There’s nothing like spending 43 months in prison for fraud, tax evasion and conspiracy in connection with Congressional influence–peddling to make you an advocate of political contribution reform.
Notorious Republican lobbyist Jack Abramoff is back on what the late Watergate scandal participant, John Ehrlichman might term a “modified limited hang out” book tour.
Abramoff contends that Washington equals swamp and the only reason he went to jail, for what he claims is standard operating procedure, is Jack made the mistake of raising his head too far above the scum line.
Jack’s obvious continuing pride in his accomplishments on behalf of his clients is cause to doubt sincere contrition on his part. And Abramoff appears blissfully unaware that the reputation he earned and scandal he created are in large part responsible for the GOP losing the House in 2006 — or if not unaware, he’s certainly unrepentant.
Still, Jack took advantage of the “me time” the feds gave him in Cumberland Prison to propose two reforms to clean up some of the mess he reveled in before his unfortunate incarceration.
First, he recommends that lobbyists, recipients of federal contracts and anyone who benefits from public funds be prohibited from making contributions or providing gifts to those in power. This alone covers everyone from General Dynamics to residents of Section 8 housing. Then he adds to his impossible dream by calling for a lifetime ban on lobbying by Members of Congress and their staff.
Conservatives automatically suspect any contribution prohibition because contributions are a form of speech. Yet I’ve never been entirely sold on the idea that semi–Socialist George Soros’ speech should forever be exponentially louder than mine, given the disparity in our bank accounts.
Counter–balancing conservatives like the Koch brothers grant what little peace of mind I have. (For conservatives the best of an uncertain situation would probably be to return to the unlimited contributions regime that existed before the “reforms” with the addition of unlimited and immediate disclosure of the donor.)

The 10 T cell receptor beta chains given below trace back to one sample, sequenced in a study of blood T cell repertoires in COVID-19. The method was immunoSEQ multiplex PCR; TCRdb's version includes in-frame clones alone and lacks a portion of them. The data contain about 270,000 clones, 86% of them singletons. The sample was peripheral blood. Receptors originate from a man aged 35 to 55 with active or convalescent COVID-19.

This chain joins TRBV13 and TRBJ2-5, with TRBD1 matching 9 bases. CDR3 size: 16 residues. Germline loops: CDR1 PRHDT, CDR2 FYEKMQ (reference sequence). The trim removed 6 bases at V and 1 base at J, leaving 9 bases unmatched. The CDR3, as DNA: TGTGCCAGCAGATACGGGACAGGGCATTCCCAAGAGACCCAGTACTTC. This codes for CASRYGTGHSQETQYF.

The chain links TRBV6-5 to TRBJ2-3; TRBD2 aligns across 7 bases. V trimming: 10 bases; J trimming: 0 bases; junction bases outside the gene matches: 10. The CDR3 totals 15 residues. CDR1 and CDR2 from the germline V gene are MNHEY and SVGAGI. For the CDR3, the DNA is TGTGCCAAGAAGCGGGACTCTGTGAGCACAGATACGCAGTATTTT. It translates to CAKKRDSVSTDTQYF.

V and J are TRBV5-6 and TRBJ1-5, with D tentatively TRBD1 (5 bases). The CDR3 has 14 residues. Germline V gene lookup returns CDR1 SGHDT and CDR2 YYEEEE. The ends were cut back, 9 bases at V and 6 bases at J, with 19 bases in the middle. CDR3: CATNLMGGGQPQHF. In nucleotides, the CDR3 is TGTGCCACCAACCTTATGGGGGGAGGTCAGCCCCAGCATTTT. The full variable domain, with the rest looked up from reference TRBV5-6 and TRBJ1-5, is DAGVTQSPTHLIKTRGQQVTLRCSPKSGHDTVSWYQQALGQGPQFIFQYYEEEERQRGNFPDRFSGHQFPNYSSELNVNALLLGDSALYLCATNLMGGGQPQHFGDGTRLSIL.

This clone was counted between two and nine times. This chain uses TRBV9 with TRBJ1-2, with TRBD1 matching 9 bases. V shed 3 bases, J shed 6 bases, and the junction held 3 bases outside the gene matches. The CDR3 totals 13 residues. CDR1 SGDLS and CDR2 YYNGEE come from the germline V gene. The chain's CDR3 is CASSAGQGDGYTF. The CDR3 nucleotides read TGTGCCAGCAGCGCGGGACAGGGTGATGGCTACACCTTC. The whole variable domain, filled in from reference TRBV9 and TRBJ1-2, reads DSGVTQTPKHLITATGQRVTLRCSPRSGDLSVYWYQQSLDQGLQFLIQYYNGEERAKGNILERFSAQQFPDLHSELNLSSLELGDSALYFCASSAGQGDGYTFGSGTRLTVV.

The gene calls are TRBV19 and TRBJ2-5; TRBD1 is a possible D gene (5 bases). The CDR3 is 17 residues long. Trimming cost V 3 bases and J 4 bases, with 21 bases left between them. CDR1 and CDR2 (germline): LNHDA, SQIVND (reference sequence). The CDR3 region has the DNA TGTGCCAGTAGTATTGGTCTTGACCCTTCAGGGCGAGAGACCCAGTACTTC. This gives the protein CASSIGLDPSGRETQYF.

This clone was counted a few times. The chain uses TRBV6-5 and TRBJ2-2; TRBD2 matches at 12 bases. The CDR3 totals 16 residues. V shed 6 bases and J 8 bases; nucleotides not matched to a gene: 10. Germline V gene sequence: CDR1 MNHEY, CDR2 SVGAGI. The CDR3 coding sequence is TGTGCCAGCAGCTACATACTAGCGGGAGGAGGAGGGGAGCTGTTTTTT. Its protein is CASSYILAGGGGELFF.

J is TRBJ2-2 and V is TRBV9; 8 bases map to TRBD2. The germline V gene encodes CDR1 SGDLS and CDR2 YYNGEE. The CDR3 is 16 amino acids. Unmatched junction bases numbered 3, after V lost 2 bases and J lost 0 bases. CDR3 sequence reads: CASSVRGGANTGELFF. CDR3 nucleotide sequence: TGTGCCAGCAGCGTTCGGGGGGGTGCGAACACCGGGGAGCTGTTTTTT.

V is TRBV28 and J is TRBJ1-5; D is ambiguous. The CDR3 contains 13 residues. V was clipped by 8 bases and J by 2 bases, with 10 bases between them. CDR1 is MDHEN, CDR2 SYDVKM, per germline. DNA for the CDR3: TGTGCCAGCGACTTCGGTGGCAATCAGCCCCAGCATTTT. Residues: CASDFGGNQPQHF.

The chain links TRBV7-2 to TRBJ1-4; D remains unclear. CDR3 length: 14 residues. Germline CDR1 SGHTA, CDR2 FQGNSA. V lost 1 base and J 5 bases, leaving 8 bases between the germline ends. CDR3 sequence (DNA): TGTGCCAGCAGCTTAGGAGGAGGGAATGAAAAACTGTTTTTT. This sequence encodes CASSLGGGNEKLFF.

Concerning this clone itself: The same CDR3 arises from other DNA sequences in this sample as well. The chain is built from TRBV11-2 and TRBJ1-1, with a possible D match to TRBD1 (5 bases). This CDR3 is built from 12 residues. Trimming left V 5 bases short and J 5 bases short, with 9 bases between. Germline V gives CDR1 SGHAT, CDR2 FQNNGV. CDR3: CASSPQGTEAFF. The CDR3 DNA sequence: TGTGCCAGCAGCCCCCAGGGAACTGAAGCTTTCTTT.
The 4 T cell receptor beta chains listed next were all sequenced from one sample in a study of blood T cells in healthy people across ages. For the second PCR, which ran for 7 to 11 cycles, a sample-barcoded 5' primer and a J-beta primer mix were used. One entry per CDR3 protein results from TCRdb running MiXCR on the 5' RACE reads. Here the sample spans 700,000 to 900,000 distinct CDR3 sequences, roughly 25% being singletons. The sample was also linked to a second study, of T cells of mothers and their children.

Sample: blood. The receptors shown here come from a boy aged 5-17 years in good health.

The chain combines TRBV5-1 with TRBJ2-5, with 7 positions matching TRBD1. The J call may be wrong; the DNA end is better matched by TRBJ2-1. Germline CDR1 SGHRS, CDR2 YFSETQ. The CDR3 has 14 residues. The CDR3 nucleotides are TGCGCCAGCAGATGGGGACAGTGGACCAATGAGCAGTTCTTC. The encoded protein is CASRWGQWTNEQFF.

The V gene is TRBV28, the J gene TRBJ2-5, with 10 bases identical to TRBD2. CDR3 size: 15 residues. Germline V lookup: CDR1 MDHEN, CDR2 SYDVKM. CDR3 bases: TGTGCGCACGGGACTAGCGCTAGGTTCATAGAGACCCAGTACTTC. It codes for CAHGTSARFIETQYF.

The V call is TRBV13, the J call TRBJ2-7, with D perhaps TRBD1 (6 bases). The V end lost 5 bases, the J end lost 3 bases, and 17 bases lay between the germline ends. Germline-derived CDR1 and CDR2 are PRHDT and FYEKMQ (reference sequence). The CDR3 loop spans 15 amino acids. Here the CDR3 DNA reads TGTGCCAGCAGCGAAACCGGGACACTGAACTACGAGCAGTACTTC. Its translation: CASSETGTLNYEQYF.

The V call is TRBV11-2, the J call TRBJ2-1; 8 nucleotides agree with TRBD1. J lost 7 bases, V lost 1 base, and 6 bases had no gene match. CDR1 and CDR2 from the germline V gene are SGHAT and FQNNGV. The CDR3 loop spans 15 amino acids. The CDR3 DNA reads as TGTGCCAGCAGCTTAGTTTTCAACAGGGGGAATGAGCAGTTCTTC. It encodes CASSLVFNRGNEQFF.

Campaign contributions from companies and individuals that take government money are inherently incestuous. It’s quite possible that most of the money that comprises the contribution originated as tax dollars before it was washed through the contractor’s accounts.
That’s one reason I like the idea. The other is the restriction is voluntary: don’t take the government check and you can contribute to your heart’s content. Even those affected by the ban face only a limited imposition on political speech. They can still give to state and local candidates, they can give to parties and they can spend their money on independent expenditures.
Speech bans already exist without undermining the Constitution. For example, individuals with a Top Secret clearance are prohibited from discussing the secrets in public, which is a limit on speech. Judges aren’t allowed to discuss cases while the trial is in progress, which is another voluntary limit on speech. So how does the prohibition on contributions differ?
Precedent for the equally voluntary lobby ban already exists in a limited form. Congressmen, Senators and staff are currently required to wait one year before they can board the lobby gravy train. Abramoff’s idea just extends the time limit to forever.
Politicians become lobbyists after leaving office because they’ve been captured by Washington and joining the permanent political class just seems like the thing to do. The constituents, who were fine as long as they were providing votes, are no longer up to snuff when it comes to being neighbors.
This voluntary rule — combined with term limits, which has also has a new supporter in Abramoff — would do much toward ridding us of the professional politician who’s only goal in life is serving in big government where he can “be a positive force for change.”
Three good ideas, regardless of the source, that have as much chance of being enacted as Ron Paul does of being President.
Image Courtesy of DayLife - Capitol Punishment, a book by ex-lobbyist Jack Abramoff, is photographed Friday, Nov. 4, 2011, in Washington. The 52-year-old's name became a synonym for Washington corruption, and the influence-peddling schemes he masterminded ultimately resulted in conviction of 20 people and changed federal lobbying laws. In the book out Monday, Nov. 7, Abramoff says the reforms aren't tough enough to keep special interest power in check and lays out from his insider perspective what more needs to be done. - AP Photo